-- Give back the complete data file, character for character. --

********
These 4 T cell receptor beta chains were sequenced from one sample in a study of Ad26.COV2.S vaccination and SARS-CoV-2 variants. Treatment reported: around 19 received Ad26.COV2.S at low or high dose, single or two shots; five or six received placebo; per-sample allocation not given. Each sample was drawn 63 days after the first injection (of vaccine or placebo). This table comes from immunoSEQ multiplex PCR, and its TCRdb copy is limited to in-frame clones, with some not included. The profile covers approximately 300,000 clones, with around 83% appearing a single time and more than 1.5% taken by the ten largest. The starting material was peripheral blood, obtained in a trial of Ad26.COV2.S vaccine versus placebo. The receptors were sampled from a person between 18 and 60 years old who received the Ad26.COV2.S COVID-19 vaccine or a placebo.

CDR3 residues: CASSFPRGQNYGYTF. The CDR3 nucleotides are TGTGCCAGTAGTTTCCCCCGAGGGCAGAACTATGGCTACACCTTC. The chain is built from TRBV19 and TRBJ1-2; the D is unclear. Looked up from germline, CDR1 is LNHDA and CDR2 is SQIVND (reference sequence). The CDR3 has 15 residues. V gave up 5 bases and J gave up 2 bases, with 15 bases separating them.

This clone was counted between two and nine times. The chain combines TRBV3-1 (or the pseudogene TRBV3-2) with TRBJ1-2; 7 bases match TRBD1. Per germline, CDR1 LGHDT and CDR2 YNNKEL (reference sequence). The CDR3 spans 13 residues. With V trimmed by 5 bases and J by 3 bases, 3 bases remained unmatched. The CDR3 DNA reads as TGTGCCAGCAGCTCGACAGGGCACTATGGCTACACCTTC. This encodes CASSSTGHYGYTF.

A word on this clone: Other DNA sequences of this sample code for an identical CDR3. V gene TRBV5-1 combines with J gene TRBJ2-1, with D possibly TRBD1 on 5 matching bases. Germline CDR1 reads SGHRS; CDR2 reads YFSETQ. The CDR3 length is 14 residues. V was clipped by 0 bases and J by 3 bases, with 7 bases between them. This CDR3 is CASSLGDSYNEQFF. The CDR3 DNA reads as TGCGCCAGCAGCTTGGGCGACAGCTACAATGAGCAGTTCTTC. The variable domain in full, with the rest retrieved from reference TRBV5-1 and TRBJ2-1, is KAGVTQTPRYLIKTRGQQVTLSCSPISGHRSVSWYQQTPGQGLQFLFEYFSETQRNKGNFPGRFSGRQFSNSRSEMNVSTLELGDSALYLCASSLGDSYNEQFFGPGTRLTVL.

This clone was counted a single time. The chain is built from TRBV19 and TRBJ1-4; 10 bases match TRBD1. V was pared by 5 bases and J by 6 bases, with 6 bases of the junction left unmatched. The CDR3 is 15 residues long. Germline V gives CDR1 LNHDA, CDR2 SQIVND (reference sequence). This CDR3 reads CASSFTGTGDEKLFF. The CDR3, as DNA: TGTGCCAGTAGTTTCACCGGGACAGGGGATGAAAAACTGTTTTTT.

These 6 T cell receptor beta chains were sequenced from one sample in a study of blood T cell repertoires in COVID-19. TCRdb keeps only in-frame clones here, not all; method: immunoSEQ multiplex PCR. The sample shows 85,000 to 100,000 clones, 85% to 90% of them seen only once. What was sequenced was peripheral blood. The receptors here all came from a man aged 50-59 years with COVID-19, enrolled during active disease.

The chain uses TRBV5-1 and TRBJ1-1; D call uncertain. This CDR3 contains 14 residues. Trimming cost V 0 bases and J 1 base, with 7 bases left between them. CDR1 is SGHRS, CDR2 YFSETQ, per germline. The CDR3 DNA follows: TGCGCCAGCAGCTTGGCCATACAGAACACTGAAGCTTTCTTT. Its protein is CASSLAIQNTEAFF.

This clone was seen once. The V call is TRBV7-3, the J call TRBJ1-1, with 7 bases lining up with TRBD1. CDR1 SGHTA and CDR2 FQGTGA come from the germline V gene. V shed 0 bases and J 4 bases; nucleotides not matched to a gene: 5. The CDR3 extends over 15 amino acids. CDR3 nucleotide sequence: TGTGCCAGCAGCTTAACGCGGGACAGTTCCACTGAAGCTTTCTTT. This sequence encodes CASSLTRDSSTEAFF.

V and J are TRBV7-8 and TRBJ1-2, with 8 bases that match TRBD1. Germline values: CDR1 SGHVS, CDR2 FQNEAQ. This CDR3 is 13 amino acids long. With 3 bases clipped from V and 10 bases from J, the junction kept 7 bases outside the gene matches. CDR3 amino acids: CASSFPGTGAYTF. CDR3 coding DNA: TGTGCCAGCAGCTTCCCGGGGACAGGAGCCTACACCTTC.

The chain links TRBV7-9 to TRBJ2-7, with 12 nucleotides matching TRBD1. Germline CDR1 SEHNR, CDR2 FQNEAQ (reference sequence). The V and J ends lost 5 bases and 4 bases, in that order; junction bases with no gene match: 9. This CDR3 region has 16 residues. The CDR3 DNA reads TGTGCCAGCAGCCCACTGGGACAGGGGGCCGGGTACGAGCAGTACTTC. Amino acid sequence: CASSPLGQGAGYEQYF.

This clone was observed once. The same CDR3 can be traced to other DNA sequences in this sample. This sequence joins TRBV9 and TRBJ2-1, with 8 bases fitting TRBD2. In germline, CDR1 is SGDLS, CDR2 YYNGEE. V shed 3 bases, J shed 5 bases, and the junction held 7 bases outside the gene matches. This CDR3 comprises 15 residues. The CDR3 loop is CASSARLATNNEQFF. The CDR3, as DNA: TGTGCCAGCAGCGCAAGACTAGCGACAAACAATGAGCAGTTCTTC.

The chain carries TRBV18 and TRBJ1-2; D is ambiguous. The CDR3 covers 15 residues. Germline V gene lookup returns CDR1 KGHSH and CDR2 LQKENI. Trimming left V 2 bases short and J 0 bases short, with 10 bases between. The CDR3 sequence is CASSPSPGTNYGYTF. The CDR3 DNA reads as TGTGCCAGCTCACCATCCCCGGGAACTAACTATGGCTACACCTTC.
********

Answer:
These 4 T cell receptor beta chains were sequenced from one sample in a study of Ad26.COV2.S vaccination and SARS-CoV-2 variants. Treatment reported: around 19 received Ad26.COV2.S at low or high dose, single or two shots; five or six received placebo; per-sample allocation not given. Each sample was drawn 63 days after the first injection (of vaccine or placebo). This table comes from immunoSEQ multiplex PCR, and its TCRdb copy is limited to in-frame clones, with some not included. The profile covers approximately 300,000 clones, with around 83% appearing a single time and more than 1.5% taken by the ten largest. The starting material was peripheral blood, obtained in a trial of Ad26.COV2.S vaccine versus placebo. The receptors were sampled from a person between 18 and 60 years old who received the Ad26.COV2.S COVID-19 vaccine or a placebo.

CDR3 residues: CASSFPRGQNYGYTF. The CDR3 nucleotides are TGTGCCAGTAGTTTCCCCCGAGGGCAGAACTATGGCTACACCTTC. The chain is built from TRBV19 and TRBJ1-2; the D is unclear. Looked up from germline, CDR1 is LNHDA and CDR2 is SQIVND (reference sequence). The CDR3 has 15 residues. V gave up 5 bases and J gave up 2 bases, with 15 bases separating them.

This clone was counted between two and nine times. The chain combines TRBV3-1 (or the pseudogene TRBV3-2) with TRBJ1-2; 7 bases match TRBD1. Per germline, CDR1 LGHDT and CDR2 YNNKEL (reference sequence). The CDR3 spans 13 residues. With V trimmed by 5 bases and J by 3 bases, 3 bases remained unmatched. The CDR3 DNA reads as TGTGCCAGCAGCTCGACAGGGCACTATGGCTACACCTTC. This encodes CASSSTGHYGYTF.

A word on this clone: Other DNA sequences of this sample code for an identical CDR3. V gene TRBV5-1 combines with J gene TRBJ2-1, with D possibly TRBD1 on 5 matching bases. Germline CDR1 reads SGHRS; CDR2 reads YFSETQ. The CDR3 length is 14 residues. V was clipped by 0 bases and J by 3 bases, with 7 bases between them. This CDR3 is CASSLGDSYNEQFF. The CDR3 DNA reads as TGCGCCAGCAGCTTGGGCGACAGCTACAATGAGCAGTTCTTC. The variable domain in full, with the rest retrieved from reference TRBV5-1 and TRBJ2-1, is KAGVTQTPRYLIKTRGQQVTLSCSPISGHRSVSWYQQTPGQGLQFLFEYFSETQRNKGNFPGRFSGRQFSNSRSEMNVSTLELGDSALYLCASSLGDSYNEQFFGPGTRLTVL.

This clone was counted a single time. The chain is built from TRBV19 and TRBJ1-4; 10 bases match TRBD1. V was pared by 5 bases and J by 6 bases, with 6 bases of the junction left unmatched. The CDR3 is 15 residues long. Germline V gives CDR1 LNHDA, CDR2 SQIVND (reference sequence). This CDR3 reads CASSFTGTGDEKLFF. The CDR3, as DNA: TGTGCCAGTAGTTTCACCGGGACAGGGGATGAAAAACTGTTTTTT.

These 6 T cell receptor beta chains were sequenced from one sample in a study of blood T cell repertoires in COVID-19. TCRdb keeps only in-frame clones here, not all; method: immunoSEQ multiplex PCR. The sample shows 85,000 to 100,000 clones, 85% to 90% of them seen only once. What was sequenced was peripheral blood. The receptors here all came from a man aged 50-59 years with COVID-19, enrolled during active disease.

The chain uses TRBV5-1 and TRBJ1-1; D call uncertain. This CDR3 contains 14 residues. Trimming cost V 0 bases and J 1 base, with 7 bases left between them. CDR1 is SGHRS, CDR2 YFSETQ, per germline. The CDR3 DNA follows: TGCGCCAGCAGCTTGGCCATACAGAACACTGAAGCTTTCTTT. Its protein is CASSLAIQNTEAFF.

This clone was seen once. The V call is TRBV7-3, the J call TRBJ1-1, with 7 bases lining up with TRBD1. CDR1 SGHTA and CDR2 FQGTGA come from the germline V gene. V shed 0 bases and J 4 bases; nucleotides not matched to a gene: 5. The CDR3 extends over 15 amino acids. CDR3 nucleotide sequence: TGTGCCAGCAGCTTAACGCGGGACAGTTCCACTGAAGCTTTCTTT. This sequence encodes CASSLTRDSSTEAFF.

V and J are TRBV7-8 and TRBJ1-2, with 8 bases that match TRBD1. Germline values: CDR1 SGHVS, CDR2 FQNEAQ. This CDR3 is 13 amino acids long. With 3 bases clipped from V and 10 bases from J, the junction kept 7 bases outside the gene matches. CDR3 amino acids: CASSFPGTGAYTF. CDR3 coding DNA: TGTGCCAGCAGCTTCCCGGGGACAGGAGCCTACACCTTC.

The chain links TRBV7-9 to TRBJ2-7, with 12 nucleotides matching TRBD1. Germline CDR1 SEHNR, CDR2 FQNEAQ (reference sequence). The V and J ends lost 5 bases and 4 bases, in that order; junction bases with no gene match: 9. This CDR3 region has 16 residues. The CDR3 DNA reads TGTGCCAGCAGCCCACTGGGACAGGGGGCCGGGTACGAGCAGTACTTC. Amino acid sequence: CASSPLGQGAGYEQYF.

This clone was observed once. The same CDR3 can be traced to other DNA sequences in this sample. This sequence joins TRBV9 and TRBJ2-1, with 8 bases fitting TRBD2. In germline, CDR1 is SGDLS, CDR2 YYNGEE. V shed 3 bases, J shed 5 bases, and the junction held 7 bases outside the gene matches. This CDR3 comprises 15 residues. The CDR3 loop is CASSARLATNNEQFF. The CDR3, as DNA: TGTGCCAGCAGCGCAAGACTAGCGACAAACAATGAGCAGTTCTTC.

The chain carries TRBV18 and TRBJ1-2; D is ambiguous. The CDR3 covers 15 residues. Germline V gene lookup returns CDR1 KGHSH and CDR2 LQKENI. Trimming left V 2 bases short and J 0 bases short, with 10 bases between. The CDR3 sequence is CASSPSPGTNYGYTF. The CDR3 DNA reads as TGTGCCAGCTCACCATCCCCGGGAACTAACTATGGCTACACCTTC.